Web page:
As if in reply to the bellow, the door behind the guards opened and a young male dwarf stepped out. He was dressed in gray robes, with a leather breastplate beneath his short beard. A stone-headed hammer hung at his belt.
The dark-haired dwarf laughed bitterly. “Oh, now you’ll come out, Quinn Goldshine, since your paid protector has arrived.”
Ulgar went straight for Konnar, stopping a mere inch from his nose. “You’ll not question my honor again, boy. Unless you want an answer in iron.”
Konnar, who had been so full of bluster a moment ago, paled and seemed to visibly shrink at Ulgar’s anger. “I…I beg your pardon, my lord. I’m just…”
Ulgar’s features softened in turn, and he sighed. “You’re angry. You love your sister and want her safely returned. So do I. That’s why I’ve brought in an expert.” He gestured to Nikolai, who looked sidelong at the many armed and angry dwarves that were now eyeing him.
Konnar rediscovered some of his anger at that. “An outsider? My lord, I am in charge of law enforcement for Shrikewatch…”
“…and you do a fine job, Konnar.” Ulgar said, placing a hand on his fellow dwarf’s shoulder. “But we are fighters, not riddle-solvers.”
Konnar bristled slightly. “And what sort of riddle is there to solve? My sister went to the Hall of Remembrance to work on the carvings alongside that…” he pointed at the dwarf at the door, “…craven, who says that he left her there to get some rest. The next day she’s gone and the carvings are all of Goldshine glory.”
Quinn did not come out from behind his heavily armored protectors, but his protest was strident. “She was there and she was fine when I left!”
Nikolai stepped forward. “Is there someone here who was standing watch that night?”
One of the guards on the steps raised his hand tentatively. “Aye, my lor…er, sir?”
“Master Podvetov, if you please.” Nikolai answered as approached the stairs. “What is your name and what did you see?”
“My name’s Fergus.” The dwarf answered. “Ulic and I were on the watch that night.” He looked uncomfortably at Quinn, then at Konnar, then spoke. “Much of it is as the Warden says, my l…Master Podvetov. Brother Quinn and Mistress Gemma had gone into the Hall to work. Brother Quinn left a few hours before morning. At first light, our relief arrived and we went in to check on the lady. She was nowhere to be seen.”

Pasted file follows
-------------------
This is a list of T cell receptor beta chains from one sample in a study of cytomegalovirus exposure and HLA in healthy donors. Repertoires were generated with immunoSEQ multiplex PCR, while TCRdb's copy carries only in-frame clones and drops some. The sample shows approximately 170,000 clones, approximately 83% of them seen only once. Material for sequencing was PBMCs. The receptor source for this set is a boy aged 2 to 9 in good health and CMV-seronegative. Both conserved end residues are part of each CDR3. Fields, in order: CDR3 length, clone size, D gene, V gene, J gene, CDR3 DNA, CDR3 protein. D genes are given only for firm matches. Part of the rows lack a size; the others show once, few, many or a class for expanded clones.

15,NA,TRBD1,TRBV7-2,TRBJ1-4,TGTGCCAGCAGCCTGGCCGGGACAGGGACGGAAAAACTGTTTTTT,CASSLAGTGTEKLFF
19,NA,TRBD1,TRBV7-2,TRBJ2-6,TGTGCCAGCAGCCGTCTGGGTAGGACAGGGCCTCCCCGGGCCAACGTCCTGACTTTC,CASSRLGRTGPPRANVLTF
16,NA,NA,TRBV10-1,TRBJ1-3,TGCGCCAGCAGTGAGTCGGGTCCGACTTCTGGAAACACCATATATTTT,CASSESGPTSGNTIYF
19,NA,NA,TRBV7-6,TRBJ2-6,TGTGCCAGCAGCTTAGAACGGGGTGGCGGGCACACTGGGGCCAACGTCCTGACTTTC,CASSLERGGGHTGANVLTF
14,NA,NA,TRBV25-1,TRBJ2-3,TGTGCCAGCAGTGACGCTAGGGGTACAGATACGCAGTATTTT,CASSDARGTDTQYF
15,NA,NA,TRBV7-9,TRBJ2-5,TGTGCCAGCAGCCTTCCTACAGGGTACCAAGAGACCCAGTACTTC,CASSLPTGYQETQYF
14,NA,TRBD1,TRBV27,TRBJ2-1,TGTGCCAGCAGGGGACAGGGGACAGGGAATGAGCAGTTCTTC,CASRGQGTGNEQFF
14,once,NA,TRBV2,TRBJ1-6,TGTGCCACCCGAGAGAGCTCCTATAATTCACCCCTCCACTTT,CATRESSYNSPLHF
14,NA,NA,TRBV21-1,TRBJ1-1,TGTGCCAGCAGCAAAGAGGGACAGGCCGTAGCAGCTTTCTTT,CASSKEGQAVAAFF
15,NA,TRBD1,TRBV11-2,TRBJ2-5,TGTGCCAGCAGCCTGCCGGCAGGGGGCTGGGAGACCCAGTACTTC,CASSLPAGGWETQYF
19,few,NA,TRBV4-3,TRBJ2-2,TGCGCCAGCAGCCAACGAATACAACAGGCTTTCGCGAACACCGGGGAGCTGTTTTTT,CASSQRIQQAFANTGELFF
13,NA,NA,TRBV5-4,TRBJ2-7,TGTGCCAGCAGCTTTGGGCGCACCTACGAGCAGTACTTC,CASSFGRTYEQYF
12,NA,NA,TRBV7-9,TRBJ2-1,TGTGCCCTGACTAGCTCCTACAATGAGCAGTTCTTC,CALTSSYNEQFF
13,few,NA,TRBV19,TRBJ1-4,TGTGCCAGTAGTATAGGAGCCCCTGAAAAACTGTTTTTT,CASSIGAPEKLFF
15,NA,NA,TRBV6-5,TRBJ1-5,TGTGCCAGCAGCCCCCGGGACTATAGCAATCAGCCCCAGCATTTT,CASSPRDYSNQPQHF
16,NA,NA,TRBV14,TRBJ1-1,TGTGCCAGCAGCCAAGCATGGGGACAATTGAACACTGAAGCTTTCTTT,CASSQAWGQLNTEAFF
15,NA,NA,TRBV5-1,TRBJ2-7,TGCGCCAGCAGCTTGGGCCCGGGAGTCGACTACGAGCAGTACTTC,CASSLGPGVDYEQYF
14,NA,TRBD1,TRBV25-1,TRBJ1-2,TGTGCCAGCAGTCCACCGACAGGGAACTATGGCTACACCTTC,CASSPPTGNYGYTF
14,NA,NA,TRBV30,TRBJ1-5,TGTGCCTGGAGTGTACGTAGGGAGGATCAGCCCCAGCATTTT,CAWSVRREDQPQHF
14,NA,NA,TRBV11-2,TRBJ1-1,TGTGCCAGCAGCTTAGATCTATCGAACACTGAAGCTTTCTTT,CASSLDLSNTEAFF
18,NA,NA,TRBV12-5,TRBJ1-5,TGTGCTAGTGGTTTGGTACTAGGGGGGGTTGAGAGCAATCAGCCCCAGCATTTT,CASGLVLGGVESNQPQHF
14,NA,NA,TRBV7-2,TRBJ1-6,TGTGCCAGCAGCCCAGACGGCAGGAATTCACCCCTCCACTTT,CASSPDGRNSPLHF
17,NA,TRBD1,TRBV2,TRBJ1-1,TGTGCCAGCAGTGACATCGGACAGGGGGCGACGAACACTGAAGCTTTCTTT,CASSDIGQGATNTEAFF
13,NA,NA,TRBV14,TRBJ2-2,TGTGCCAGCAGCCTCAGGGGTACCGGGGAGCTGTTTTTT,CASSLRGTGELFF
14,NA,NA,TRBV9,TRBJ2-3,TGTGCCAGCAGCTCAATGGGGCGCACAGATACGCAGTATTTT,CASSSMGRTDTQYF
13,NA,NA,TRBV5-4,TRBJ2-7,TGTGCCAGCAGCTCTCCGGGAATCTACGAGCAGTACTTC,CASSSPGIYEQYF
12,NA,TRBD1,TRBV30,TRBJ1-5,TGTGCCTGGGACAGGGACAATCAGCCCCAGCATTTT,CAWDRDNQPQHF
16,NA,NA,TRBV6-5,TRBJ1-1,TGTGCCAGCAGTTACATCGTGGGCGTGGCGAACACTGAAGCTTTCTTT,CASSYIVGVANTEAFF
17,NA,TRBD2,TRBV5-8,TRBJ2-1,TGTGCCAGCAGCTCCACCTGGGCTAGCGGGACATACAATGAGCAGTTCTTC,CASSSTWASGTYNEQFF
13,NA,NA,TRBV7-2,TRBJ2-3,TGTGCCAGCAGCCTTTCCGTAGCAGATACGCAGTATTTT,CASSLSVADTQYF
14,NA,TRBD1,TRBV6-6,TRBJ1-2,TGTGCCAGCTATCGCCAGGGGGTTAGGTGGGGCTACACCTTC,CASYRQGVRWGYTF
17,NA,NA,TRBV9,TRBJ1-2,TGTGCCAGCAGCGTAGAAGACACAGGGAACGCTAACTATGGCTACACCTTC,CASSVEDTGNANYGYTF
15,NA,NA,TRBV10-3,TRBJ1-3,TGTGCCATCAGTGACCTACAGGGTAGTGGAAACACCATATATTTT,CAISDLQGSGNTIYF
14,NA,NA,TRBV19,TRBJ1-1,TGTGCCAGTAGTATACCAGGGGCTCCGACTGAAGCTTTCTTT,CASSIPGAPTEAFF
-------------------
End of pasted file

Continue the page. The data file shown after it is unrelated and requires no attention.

Konnar interjected, “And the new carvings? All manner of images of the Goldshines, even the beginnings of their family symbol. Bastard didn’t even bother to clean up the stone dust, which is a violation of tradition.”
Quinn finally spoke up. “We didn’t carve anything new, you bloodthirsty bastard. We were…” he looked at everyone around, then cleared his throat. “We were…adding details to what had already been done.”
Nikolai arched an eyebrow, but looked back at the guard. “Is what the Warden says about stone dust true?”
Fergus nodded, “Aye, sir. All over the place it was.”
Nikolai’s gaze unfocused for a moment, but then he looked concerned. “Lord Commander, I must ask that you take me to the Hall at once.”
Konnar closed on the halfling. “No outsiders may enter. It is a sacred space.”
Nikolai did not flinch, gazing straight up into the dwarf warrior’s eyes. “If what I suspect is true, then the space has been profaned. Even if not, it certainly has not been consecrated. I must see the details for myself if I am to make a proper summation of events.”
Ulgar interposed himself. “He’s right, Konnar. An unfinished hall is hardly sacred, and if he says he needs to see it to find Gemma…”
Konnar gritted his teeth. “Fine, but we don’t keep torches in the Hall. You’ll need to bring your own.”
Nikolai nodded absently as he pulled a flask from his belt. “That may not prove necessary, as I bring my own capacity to see in darkness along.” He tilted back the flask and pupils bloomed outward, turning his eyes a solid black.
The party began moving through the common area, Quinn bringing along two of his guardians and ensuring that they stayed between him and Konnar at all times. Passing the shrine to Torag, they entered a massive chamber, its walls curving in an arc beyond anyone’s line of sight. They followed the curve of the wall for some time before stopping at a batch of carvings.